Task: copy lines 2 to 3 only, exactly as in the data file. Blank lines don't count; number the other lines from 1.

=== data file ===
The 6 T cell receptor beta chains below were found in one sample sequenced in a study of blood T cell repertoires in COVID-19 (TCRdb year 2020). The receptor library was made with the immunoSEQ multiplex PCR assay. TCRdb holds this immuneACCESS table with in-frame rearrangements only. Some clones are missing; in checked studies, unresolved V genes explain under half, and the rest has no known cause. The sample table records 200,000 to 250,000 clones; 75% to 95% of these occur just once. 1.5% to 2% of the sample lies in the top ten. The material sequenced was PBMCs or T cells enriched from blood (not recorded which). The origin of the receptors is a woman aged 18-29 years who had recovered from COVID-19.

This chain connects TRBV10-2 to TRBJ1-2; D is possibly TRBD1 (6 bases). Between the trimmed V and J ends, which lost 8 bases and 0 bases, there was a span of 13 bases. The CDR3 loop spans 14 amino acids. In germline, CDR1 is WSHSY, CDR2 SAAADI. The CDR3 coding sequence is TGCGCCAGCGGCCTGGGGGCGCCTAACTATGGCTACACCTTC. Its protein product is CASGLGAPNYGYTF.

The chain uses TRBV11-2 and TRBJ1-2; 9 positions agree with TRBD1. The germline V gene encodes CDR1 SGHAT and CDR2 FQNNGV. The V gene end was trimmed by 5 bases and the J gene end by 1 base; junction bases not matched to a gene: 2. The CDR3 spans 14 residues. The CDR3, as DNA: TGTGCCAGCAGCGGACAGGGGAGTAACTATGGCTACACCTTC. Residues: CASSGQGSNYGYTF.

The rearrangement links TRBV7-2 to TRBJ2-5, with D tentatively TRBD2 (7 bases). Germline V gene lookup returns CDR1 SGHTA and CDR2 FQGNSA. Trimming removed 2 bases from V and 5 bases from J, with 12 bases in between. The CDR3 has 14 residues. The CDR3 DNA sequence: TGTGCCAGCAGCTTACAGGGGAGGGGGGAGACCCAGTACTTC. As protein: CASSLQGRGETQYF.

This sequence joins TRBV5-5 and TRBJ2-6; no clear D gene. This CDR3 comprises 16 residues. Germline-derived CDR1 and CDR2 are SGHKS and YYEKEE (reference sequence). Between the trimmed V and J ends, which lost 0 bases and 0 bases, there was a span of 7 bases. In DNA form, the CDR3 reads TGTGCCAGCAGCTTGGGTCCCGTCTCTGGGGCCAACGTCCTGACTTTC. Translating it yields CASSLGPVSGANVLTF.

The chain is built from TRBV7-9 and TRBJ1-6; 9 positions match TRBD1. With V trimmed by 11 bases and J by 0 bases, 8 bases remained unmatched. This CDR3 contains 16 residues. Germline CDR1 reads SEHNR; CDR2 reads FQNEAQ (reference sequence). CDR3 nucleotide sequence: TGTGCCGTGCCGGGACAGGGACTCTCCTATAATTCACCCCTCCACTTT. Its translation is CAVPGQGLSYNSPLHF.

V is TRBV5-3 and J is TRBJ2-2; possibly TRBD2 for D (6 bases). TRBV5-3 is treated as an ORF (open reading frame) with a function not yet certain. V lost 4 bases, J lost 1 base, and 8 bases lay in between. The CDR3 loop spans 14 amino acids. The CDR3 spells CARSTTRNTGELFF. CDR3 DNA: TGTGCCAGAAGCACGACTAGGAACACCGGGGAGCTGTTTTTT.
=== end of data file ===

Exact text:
This chain connects TRBV10-2 to TRBJ1-2; D is possibly TRBD1 (6 bases). Between the trimmed V and J ends, which lost 8 bases and 0 bases, there was a span of 13 bases. The CDR3 loop spans 14 amino acids. In germline, CDR1 is WSHSY, CDR2 SAAADI. The CDR3 coding sequence is TGCGCCAGCGGCCTGGGGGCGCCTAACTATGGCTACACCTTC. Its protein product is CASGLGAPNYGYTF.

The chain uses TRBV11-2 and TRBJ1-2; 9 positions agree with TRBD1. The germline V gene encodes CDR1 SGHAT and CDR2 FQNNGV. The V gene end was trimmed by 5 bases and the J gene end by 1 base; junction bases not matched to a gene: 2. The CDR3 spans 14 residues. The CDR3, as DNA: TGTGCCAGCAGCGGACAGGGGAGTAACTATGGCTACACCTTC. Residues: CASSGQGSNYGYTF.